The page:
Nate’s and Clair’s comments on the economic order of things before and after the advent of crop (or business interruption) insurance remind me that the impact of God on crops and the need for instruction in business ethics were matters of concern in Brigham Young’s office as well as in farmers’ fields and today’s commercial offices. Glimpses into how the subjects raised by Nate were discussed in that office frequently are provided by the clerks who kept BY’s Office Journal, a copy of which found its way into Leonard Arrington’s research files at Utah State’s Merrill-Cazier Library. Take for example President Young’s concern over the launch in early 1857 of the “Y[oung]. X[press]. Carrying Company,” a high-risk, capital-intensive network of stage-mail stations stretching from the Missouri River to Salt Lake Valley intended to pick up the abandoned Independence-SLC U.S. mail contract while providing way-stations for LDS emigrants crossing the plains. Hundreds of thousands of dollars in station construction, wagons, mules, and provisions were at risk, and when the advent of the Utah War later brought on the collapse of the Y.X. Carrying Co. it was a blow against which BY and other leaders railed for years. But as the company was launched in February 1857 all that was in the future. On February 7 the first party of eastbound mail “conductors,” including William Adams (Wild Bill) Hickman, gathered in BY’s office and First Counselor Heber C. Kimball delivered the following admonition on business conduct/ethics: “Never touch any thing that is not yours unless you have orders from head quarters: lots of men have ruined themselves, not knowing these things. You are Missionaries, in this [venture] as you would be if going abroad.” Brigham Young then added, “We are going to start a carrying Coy: our capital, is in [y]our arms; mules &c. We do’nt want to go into debt & after we have made means, it will be divided according to the works and labor of all. Meantime we cannot help you you must help yourselves: & do not go out to expose yourselves but cover yourselves well…Work for nothing & find yourselves.” Five days later, the office discussion was about the weather, the devastating crop failures in Utah of the prior year and the output of the ballistic lead mine that had changed the 1855 Indian mission at Las Vegas into a mining mission that was to have an impact on the Nauvoo Legion’s ability to provide itself with ammunition from a local source: “Lorenzo Roundy arrived this morning from Los Vegas with a load of pig lead. had a difficulty in getting thro. the snow. and Warren Snow had arrived with 72 Waggons of Wheat & oats. & there is double the amt. left at Sanpete: the hand of the Lord is manifest in this shirt straw and great heads.” The boom-bust economic cycle was at work in Utah Territory of the mid-1850s as well as in The Book of Mormon.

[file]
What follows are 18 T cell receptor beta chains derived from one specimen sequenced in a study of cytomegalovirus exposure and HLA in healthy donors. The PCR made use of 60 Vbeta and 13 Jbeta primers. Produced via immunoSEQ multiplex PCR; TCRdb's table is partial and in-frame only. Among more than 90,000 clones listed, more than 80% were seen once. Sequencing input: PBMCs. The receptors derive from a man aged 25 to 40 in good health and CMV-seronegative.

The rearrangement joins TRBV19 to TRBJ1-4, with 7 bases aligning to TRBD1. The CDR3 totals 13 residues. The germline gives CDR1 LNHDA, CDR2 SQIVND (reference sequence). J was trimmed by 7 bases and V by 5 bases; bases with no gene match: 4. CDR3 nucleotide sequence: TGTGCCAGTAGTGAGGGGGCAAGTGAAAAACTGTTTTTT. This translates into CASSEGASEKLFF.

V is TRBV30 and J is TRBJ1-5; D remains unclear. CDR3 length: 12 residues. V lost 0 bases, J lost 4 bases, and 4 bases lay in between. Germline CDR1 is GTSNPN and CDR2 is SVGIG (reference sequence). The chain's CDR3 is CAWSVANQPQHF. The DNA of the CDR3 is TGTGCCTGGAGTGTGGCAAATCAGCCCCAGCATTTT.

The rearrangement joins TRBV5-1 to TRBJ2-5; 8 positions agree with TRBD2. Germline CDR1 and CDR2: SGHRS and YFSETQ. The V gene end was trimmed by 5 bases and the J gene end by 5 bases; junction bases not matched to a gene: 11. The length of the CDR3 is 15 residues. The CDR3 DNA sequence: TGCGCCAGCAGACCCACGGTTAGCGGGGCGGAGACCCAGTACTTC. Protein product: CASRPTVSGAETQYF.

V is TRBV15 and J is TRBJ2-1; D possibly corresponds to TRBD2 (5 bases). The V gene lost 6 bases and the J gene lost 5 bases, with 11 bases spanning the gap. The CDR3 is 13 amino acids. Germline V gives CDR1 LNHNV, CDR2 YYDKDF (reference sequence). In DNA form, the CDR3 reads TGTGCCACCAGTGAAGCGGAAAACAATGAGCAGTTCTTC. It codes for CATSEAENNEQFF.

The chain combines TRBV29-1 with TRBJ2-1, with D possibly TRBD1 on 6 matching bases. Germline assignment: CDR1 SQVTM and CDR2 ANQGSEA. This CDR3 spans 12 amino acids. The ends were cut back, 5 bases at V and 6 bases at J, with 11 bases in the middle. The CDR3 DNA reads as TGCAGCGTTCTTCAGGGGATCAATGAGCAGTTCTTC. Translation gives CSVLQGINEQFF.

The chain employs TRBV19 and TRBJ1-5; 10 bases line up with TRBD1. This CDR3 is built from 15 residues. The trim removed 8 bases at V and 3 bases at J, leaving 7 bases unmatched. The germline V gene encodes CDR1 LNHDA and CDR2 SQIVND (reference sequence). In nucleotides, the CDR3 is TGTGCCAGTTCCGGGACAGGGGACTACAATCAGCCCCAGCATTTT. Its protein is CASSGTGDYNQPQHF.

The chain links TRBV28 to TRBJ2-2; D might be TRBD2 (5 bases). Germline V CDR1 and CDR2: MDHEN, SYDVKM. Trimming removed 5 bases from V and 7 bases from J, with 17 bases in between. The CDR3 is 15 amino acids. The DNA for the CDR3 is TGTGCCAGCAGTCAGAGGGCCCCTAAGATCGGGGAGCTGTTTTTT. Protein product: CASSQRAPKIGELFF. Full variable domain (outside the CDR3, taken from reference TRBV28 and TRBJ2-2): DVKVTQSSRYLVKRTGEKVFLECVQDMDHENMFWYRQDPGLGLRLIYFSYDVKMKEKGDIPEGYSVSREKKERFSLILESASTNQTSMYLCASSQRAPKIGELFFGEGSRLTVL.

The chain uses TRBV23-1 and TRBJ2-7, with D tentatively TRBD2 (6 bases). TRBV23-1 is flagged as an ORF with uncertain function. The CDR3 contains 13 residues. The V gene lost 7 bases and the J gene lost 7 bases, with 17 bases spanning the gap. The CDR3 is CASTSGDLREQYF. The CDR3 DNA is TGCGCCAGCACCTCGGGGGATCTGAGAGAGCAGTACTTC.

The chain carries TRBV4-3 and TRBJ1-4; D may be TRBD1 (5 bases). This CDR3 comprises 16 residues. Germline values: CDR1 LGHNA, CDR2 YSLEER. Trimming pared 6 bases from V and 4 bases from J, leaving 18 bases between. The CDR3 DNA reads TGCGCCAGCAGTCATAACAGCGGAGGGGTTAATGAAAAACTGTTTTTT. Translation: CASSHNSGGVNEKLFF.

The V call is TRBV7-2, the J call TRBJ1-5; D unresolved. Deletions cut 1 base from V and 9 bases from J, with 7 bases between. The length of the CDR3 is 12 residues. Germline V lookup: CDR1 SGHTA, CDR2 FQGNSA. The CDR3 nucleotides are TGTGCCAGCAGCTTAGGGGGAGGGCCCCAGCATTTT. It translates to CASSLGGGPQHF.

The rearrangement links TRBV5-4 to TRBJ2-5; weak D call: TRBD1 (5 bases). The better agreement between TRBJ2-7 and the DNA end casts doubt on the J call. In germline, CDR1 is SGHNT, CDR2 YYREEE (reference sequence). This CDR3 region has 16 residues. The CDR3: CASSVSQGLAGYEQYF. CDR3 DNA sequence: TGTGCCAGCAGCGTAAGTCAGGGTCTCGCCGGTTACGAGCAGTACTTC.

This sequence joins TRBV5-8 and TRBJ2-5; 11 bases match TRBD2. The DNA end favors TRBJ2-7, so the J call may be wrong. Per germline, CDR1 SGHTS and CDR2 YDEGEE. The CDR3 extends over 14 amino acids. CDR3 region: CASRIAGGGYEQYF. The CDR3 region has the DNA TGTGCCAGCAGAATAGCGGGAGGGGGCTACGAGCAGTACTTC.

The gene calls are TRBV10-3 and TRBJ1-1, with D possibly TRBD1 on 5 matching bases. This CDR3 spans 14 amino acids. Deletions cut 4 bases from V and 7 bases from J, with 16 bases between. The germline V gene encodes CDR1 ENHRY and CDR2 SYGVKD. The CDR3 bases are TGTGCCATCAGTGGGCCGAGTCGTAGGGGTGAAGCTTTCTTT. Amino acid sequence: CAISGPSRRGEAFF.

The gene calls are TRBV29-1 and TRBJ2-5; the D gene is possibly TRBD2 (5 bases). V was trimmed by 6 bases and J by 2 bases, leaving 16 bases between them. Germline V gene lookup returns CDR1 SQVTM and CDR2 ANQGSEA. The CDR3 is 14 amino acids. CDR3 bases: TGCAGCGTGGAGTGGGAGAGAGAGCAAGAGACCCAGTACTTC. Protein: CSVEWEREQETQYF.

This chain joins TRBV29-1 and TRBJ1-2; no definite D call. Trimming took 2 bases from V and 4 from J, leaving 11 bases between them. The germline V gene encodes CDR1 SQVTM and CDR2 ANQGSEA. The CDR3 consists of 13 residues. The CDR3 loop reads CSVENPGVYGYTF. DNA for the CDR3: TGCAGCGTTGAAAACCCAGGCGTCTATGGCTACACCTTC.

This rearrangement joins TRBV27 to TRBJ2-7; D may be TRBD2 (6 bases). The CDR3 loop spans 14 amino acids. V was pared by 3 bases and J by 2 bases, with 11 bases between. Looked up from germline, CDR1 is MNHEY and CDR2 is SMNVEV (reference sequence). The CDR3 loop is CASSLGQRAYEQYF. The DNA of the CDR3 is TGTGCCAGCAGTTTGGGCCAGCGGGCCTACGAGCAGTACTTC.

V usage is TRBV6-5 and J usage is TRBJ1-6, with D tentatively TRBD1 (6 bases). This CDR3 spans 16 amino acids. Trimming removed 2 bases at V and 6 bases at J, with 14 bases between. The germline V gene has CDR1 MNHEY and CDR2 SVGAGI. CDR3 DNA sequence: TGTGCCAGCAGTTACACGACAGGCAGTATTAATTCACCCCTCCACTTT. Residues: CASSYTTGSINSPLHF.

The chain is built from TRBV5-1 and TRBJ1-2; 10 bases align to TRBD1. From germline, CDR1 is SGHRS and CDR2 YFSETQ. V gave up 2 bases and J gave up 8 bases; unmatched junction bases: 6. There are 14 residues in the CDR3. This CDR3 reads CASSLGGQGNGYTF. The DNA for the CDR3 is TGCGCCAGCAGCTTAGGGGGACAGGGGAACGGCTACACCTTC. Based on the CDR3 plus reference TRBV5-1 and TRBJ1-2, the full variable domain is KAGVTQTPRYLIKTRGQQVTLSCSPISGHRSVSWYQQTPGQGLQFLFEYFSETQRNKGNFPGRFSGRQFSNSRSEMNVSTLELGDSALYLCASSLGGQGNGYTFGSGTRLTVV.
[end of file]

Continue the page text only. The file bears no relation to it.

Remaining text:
3. Mark IV on April 20, 2007 at 12:09 pm

    Thanks, Nate.

    This is sound thinking, and a useful argument. I’ve been surprised at how many people I know who believe that commerce is simply a dirty undertaking, and unworthy of us. They think the idea of God being present in the market is nonsensical, like saying that God is in the whorehouse.

  4. DMI Dave on April 20, 2007 at 12:30 pm

    Nate, it would be unfair to take issue with such a short sketch, but I’m never happy with these “God is in the weather” posts. I know you’ll accuse me of oversimplifying if I suggest that you are suggesting that crop insurance is bad for faith or that acquaintance with meteorology is bad for faith. I don’t subscribe to the idea that faith is rooted in ignorance, so I don’t see advances in human knowledge and society — whether in understanding how the weather works or in understanding how insurance markets work — as displacing faith or God. I’m guessing you share that opinion, it just doesn’t come through well in your post.

  5. Nate Oman on April 20, 2007 at 12:40 pm

    DMI: I am not going to accuse you of oversimplifying. Rather, I am going to accuse you of completely missing the point. My whole point is that the rise of crop insurance does not displace religious faith. It simply changes the way in which it is experienced. Furthermore, I do not say anywhere in the post — nor imply — that the religious experience of the farmer is better, higher, more authentic, etc. than the religious experience of the man in the market.

    Maybe the farmer who prays for rain is theologically mistaken: God is not in the clouds; it is just air and moisture doing its thing according to causal laws. (I am not sure exactly how to make sense of the God/causal law distinction, but I’ll put that aside for now.) So what? My point is about the phenomenology of religious experience rather than its ultimate theological validity. I am doing anatomy here not apologetics or apcolyptics.